And I was like, “Fuck you Paul Simon, I can write a melody!” This was when I was still in college, I think. I started to really think more about melody back then, and maybe it’s been a huge distraction. Sometimes I’m like, “I’ve been wasting my time with melody,” just from hearing Lex, the places that she has found with just stream-of-consciousness confession. And I feel that way about great hip-hop and rap music. I listen to Nas and Boogie Down Productions, and I’m like, “Man! And I call myself a lyricist.” These people are so much better. Kendrick Lamar — he’s doing wild things with storytelling and character. I’m playing in the sandbox compared to these lyricists.
How does being trans influence your music, if at all?
They say one thing that creates cool art sometimes is when people are rattling or bending the social bars that cage them and can’t really keep them in. Getting free, whether we know it or not, is often what we’re drawn to in art, I think. When you can hear someone who’s not fully free and not fully suppressed but is transitioning from one to the other, that’s exciting. When genres are born, they’re usually started by people who are getting free. When they get boring, they’re by people who’ve already gotten free.
Trans people right now, we’re breaching a social threshold of some kind. I think trans people actually have always been breachers in that way, so we usually have made interesting art. I think we’re less effectively suppressed than we used to be, and that’s causing us to be heard more, have more resources to make stuff, and have less disincentive to be seen in public, and all that stuff helps. I don’t want to be one of those people who says, “Oh, art is better when the performers are suffering,” because I think it’s worse. But there’s always some threshold to breach. There’s always some way to be born — some vagina you can only barely squeeze through. And I think a good art comes from squeezing through a new vagina.
Has making music influenced your identity? How did it influence, if it all, your transition or anything like that?
It’s very hard to tell, honestly, ‘cause ... I made friends with these indie rock bros. That was how I started a band. I’m not clear on how true this still is among 19-year-olds, but women weren’t really in bands around me. So I formed a band with these bros and then that band eventually broke up. I formed a band with more bros. So it was just bros. Bros, bros, bros. I love my bro boyfriends. I love all those people that I’ve been in bands with, but I do kind of wish I was hanging out with more women, with more queer people. In college, I didn’t know about being trans. I’d never heard of that until senior year of college, which is a drag to think about. ‘Cause I was trying to do it. I was “cross-dressing.” I sometimes think this bro-y indie rock scene kind of slowed me down.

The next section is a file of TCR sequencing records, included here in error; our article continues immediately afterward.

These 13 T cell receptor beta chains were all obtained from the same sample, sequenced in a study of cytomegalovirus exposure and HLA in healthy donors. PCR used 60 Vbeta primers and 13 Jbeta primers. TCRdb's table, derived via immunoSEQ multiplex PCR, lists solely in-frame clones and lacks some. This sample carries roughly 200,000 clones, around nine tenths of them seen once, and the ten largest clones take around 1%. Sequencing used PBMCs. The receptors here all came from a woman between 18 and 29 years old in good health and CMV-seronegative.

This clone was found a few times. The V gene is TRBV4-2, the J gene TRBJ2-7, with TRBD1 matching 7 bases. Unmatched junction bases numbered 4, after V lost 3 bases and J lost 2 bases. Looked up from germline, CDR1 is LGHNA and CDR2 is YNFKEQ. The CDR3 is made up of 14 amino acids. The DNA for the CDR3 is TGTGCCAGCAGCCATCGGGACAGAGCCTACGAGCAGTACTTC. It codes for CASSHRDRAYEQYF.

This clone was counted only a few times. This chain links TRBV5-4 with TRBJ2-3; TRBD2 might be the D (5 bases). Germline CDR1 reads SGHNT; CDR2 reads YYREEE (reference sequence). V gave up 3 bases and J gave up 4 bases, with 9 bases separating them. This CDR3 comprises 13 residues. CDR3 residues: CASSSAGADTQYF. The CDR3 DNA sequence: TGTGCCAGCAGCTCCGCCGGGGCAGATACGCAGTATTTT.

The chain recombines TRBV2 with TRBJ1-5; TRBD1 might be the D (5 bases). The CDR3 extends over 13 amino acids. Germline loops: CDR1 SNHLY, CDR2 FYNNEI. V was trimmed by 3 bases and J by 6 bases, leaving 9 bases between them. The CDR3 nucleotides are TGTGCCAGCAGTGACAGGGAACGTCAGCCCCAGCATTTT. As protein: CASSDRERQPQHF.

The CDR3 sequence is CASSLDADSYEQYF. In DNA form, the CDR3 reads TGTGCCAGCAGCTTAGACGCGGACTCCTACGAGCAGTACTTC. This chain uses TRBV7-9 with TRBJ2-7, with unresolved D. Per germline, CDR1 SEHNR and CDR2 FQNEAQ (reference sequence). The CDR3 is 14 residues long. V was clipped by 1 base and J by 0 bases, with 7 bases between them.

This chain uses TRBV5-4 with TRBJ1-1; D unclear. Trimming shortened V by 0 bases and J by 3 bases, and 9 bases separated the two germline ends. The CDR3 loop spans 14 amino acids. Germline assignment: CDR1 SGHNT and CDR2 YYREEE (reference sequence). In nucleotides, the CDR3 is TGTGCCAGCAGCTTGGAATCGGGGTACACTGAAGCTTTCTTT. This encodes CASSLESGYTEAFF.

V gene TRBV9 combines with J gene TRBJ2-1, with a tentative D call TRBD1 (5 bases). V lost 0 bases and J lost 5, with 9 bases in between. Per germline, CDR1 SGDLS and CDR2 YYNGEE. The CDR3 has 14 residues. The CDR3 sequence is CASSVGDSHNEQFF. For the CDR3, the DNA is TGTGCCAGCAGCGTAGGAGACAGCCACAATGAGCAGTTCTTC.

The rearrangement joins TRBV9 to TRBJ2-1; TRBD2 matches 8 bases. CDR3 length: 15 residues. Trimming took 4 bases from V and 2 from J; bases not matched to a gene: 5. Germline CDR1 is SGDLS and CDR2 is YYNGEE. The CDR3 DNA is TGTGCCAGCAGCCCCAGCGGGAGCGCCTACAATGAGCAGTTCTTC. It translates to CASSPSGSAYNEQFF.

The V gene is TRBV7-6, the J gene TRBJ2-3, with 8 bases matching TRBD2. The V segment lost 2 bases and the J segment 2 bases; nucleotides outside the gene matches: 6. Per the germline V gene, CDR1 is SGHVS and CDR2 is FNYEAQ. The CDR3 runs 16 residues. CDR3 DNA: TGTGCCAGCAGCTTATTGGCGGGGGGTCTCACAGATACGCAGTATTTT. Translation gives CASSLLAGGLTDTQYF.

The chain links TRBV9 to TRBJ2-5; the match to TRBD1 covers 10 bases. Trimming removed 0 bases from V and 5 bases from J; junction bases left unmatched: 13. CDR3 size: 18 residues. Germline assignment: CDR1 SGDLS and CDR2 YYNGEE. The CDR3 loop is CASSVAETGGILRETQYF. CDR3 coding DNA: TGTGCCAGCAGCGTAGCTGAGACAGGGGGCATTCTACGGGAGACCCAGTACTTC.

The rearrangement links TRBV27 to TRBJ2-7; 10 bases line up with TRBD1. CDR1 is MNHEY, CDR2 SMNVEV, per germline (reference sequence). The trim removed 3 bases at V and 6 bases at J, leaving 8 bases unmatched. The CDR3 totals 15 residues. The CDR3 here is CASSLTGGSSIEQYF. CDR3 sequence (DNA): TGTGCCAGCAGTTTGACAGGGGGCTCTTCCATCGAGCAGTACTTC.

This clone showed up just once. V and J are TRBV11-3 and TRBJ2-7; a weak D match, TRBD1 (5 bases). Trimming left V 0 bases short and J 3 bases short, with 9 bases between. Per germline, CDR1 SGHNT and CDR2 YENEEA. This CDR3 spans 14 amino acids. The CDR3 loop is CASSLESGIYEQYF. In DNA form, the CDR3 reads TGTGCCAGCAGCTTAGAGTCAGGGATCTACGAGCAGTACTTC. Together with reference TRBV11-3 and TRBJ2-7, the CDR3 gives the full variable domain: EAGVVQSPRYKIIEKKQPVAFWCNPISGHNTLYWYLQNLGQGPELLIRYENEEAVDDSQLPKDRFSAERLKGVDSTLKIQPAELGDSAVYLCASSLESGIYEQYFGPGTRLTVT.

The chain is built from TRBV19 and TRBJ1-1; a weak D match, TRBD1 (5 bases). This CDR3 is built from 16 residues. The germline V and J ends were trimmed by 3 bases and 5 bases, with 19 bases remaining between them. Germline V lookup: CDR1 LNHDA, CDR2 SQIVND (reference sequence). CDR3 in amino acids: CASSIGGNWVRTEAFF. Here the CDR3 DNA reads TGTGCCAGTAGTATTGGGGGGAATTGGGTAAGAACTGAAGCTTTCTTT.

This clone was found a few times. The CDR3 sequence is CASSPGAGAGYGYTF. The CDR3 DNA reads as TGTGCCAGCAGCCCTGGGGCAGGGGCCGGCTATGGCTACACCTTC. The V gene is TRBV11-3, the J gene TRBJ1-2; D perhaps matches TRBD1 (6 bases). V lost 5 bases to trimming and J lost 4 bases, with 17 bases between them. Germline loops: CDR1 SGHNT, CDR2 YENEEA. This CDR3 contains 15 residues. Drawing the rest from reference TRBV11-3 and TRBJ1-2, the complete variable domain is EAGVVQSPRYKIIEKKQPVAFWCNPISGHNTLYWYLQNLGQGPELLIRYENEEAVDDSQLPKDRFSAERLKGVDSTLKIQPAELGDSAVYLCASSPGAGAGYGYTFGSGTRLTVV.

But, then again, I first appeared feminine in public on stage. And I had that as a place to try it out. I had plausible deniability, you know what I’m saying? So it was the cradle of trying things out, but it also always bugged me that there was a period in which I had started to look feminine kinda regularly offstage, and people still thought it was a stage gimmick. Like, “That’s what that person does when they perform.” People always invoke David Bowie to me in a way that pisses me off.
I would not make that comparison.
I know, I don’t really understand. We don’t have a lot in common. It would bug me that people saw it as, “Oh, you’re experimenting.” I think I got a little distracted by that for a long time. I think it kind of slowed me down that people were reacting to the way I looked, in this way that was like trying to encourage my liberation but it wasn’t actually the liberation that I was [looking for] ... I spent a long time just being like, “I’m not trans and I don’t care about these labels. I don’t choose one, it’s all fluid, I just do whatever I want to do. I’m free and I wear whatever I want to wear and categories don’t apply to me.” It just wasn’t the most helpful thing. It took me a while to get past that and say it’s kind of important to name and embrace transness as a thing that I do claim.
I think it also influences my music. It’s a part of an effort to be for real, which I think is what I was talking about when I said the hustle is a distraction, the career is a distraction. Something I read that was a big influence on me was a biography of Leonard Cohen called I’m Your Man by Sylvie Simmons. I really get the sense from reading about his life that he was doing not only multiple kinds of art as one project, but things that weren’t art also. His whole life just looks like one spiritual project to bring out the truth of his humanity. That includes writing poems, writing novels, writing and recording music — that’s the art side. Then it also includes spiritual exploration, meditation, and doing Judaism. It was all one thing. That’s how I like to think about my life, basically. Everything I’m doing, you can think of it as having a unified purpose, which is just to be the person I want to be ... to give my soul its actual expression. Manifestation in reality. To not only live in private, in the inside of my head, but to live in the world and make the stuff inside me real in the world. It’s a little overly lofty maybe.
Do you think you’re gonna be all done with the pseudo-residency after April?
I don’t know. I truly don’t know. I almost didn’t do it because I have this feeling everything has to be special and different. I know there’s repeat audience members, and I get self-conscious about it. I’m like, “Why aren’t I doing something stunning with this?” It’s just like a poetry reading with guitar chords, I’m just reading my texts. Some people do amazing things, you know. “Theater.” The whole time, I’ve been wanting to duet with people, and I barely have done that.
I loved your and Alex’s rendition of “Candy Says.” It’s such a good song.
It’s one of the best. It’s my favorite band.
What are you doing outside of music right now?
I’m glad you asked. I finished a full draft of a book-length thing and I gotta figure out how to put it out. It’s a memoir plus readings of the Bible and other Jewish texts. I’m working on the elevator pitch, as you can tell ... it’s a strange in-between genre. And I’m not sure who it’s for, but I feel like it’s good.
// Ray Whitney ’24 (any/all pronouns) is a staff writer for Record Hospital.